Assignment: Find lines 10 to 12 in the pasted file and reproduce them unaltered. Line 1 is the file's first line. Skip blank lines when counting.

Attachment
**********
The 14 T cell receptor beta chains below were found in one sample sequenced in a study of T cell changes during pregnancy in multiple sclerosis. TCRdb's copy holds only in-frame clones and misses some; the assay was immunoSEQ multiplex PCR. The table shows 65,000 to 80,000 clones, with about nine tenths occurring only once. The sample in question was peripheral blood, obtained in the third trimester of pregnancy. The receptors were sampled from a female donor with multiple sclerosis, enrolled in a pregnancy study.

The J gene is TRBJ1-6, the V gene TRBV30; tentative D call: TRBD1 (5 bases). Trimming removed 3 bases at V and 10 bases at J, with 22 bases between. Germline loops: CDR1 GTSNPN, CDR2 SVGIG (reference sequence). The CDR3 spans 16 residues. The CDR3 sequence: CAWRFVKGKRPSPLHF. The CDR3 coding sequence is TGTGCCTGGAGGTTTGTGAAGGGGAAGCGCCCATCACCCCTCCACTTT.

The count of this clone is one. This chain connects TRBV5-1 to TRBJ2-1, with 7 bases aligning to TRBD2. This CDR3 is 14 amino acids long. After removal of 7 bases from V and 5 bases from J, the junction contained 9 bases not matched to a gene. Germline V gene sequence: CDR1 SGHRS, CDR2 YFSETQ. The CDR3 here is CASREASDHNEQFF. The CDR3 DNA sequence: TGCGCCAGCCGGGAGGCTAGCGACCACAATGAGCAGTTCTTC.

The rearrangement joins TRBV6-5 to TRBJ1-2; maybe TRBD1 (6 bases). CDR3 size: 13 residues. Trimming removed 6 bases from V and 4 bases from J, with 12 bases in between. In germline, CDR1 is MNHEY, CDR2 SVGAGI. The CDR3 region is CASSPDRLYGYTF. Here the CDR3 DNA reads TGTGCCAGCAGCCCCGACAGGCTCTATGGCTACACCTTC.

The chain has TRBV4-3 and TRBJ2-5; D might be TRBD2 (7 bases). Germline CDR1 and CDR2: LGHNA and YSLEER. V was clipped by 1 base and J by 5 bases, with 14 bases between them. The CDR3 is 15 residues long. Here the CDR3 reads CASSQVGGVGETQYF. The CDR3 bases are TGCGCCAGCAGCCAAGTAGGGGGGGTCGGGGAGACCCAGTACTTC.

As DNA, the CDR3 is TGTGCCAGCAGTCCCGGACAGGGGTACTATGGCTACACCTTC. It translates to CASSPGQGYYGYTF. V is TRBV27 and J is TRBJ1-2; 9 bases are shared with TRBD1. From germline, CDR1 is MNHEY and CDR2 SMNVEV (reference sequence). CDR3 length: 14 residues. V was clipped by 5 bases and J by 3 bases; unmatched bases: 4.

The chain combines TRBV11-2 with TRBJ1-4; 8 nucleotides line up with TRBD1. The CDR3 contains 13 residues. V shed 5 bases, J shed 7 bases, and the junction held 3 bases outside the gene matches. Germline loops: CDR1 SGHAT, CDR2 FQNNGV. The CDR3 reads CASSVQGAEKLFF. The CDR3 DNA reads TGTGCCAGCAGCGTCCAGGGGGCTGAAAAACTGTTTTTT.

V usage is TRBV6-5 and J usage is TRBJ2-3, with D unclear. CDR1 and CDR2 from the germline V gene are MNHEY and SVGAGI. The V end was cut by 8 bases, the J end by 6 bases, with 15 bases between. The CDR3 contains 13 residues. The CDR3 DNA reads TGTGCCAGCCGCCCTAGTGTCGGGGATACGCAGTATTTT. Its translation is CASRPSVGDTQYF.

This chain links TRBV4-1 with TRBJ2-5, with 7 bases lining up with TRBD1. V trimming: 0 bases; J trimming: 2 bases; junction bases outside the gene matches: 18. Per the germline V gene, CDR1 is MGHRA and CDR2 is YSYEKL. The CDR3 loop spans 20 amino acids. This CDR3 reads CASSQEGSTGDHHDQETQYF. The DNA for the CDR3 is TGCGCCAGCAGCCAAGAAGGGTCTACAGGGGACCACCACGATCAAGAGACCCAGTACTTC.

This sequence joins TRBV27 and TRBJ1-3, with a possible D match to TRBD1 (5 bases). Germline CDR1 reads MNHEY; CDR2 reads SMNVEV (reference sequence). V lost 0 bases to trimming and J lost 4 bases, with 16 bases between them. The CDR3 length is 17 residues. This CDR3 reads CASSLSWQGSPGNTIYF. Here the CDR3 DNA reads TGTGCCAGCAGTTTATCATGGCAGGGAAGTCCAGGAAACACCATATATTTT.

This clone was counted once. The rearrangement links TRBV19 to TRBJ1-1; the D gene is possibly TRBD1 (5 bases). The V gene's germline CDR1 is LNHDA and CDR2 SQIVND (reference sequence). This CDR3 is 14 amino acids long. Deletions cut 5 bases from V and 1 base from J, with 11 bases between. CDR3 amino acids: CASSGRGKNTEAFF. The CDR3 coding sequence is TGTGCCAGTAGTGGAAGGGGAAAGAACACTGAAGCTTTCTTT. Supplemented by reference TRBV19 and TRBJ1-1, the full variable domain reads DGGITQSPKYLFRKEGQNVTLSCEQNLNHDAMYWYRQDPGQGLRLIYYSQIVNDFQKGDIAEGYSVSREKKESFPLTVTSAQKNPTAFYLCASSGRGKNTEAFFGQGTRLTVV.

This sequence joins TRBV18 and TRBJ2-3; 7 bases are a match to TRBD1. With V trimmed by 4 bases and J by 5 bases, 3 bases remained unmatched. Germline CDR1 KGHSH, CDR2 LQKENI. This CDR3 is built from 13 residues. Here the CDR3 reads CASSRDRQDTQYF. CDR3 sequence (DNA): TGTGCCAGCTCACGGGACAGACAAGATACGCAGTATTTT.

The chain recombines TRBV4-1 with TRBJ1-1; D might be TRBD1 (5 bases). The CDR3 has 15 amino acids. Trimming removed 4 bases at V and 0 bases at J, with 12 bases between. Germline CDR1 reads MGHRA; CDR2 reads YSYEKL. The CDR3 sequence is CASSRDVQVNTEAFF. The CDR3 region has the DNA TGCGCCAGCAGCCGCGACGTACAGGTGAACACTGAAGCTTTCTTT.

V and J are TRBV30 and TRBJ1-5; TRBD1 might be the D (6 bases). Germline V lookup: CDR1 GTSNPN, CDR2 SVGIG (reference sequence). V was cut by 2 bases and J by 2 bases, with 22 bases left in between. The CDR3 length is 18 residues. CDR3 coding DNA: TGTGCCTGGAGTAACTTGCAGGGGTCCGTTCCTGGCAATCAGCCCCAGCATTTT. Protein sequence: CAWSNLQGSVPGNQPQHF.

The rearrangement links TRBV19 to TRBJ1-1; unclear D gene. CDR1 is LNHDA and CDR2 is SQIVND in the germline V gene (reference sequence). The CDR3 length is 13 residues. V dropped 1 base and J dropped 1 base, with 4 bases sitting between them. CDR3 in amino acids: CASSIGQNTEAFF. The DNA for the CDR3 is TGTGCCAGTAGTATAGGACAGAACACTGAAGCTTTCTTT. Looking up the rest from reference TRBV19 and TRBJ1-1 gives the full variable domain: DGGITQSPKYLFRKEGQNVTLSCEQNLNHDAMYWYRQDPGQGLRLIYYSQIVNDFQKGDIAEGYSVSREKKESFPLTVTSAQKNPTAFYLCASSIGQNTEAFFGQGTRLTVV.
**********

This sequence joins TRBV27 and TRBJ1-3, with a possible D match to TRBD1 (5 bases). Germline CDR1 reads MNHEY; CDR2 reads SMNVEV (reference sequence). V lost 0 bases to trimming and J lost 4 bases, with 16 bases between them. The CDR3 length is 17 residues. This CDR3 reads CASSLSWQGSPGNTIYF. Here the CDR3 DNA reads TGTGCCAGCAGTTTATCATGGCAGGGAAGTCCAGGAAACACCATATATTTT.

This clone was counted once. The rearrangement links TRBV19 to TRBJ1-1; the D gene is possibly TRBD1 (5 bases). The V gene's germline CDR1 is LNHDA and CDR2 SQIVND (reference sequence). This CDR3 is 14 amino acids long. Deletions cut 5 bases from V and 1 base from J, with 11 bases between. CDR3 amino acids: CASSGRGKNTEAFF. The CDR3 coding sequence is TGTGCCAGTAGTGGAAGGGGAAAGAACACTGAAGCTTTCTTT. Supplemented by reference TRBV19 and TRBJ1-1, the full variable domain reads DGGITQSPKYLFRKEGQNVTLSCEQNLNHDAMYWYRQDPGQGLRLIYYSQIVNDFQKGDIAEGYSVSREKKESFPLTVTSAQKNPTAFYLCASSGRGKNTEAFFGQGTRLTVV.

This sequence joins TRBV18 and TRBJ2-3; 7 bases are a match to TRBD1. With V trimmed by 4 bases and J by 5 bases, 3 bases remained unmatched. Germline CDR1 KGHSH, CDR2 LQKENI. This CDR3 is built from 13 residues. Here the CDR3 reads CASSRDRQDTQYF. CDR3 sequence (DNA): TGTGCCAGCTCACGGGACAGACAAGATACGCAGTATTTT.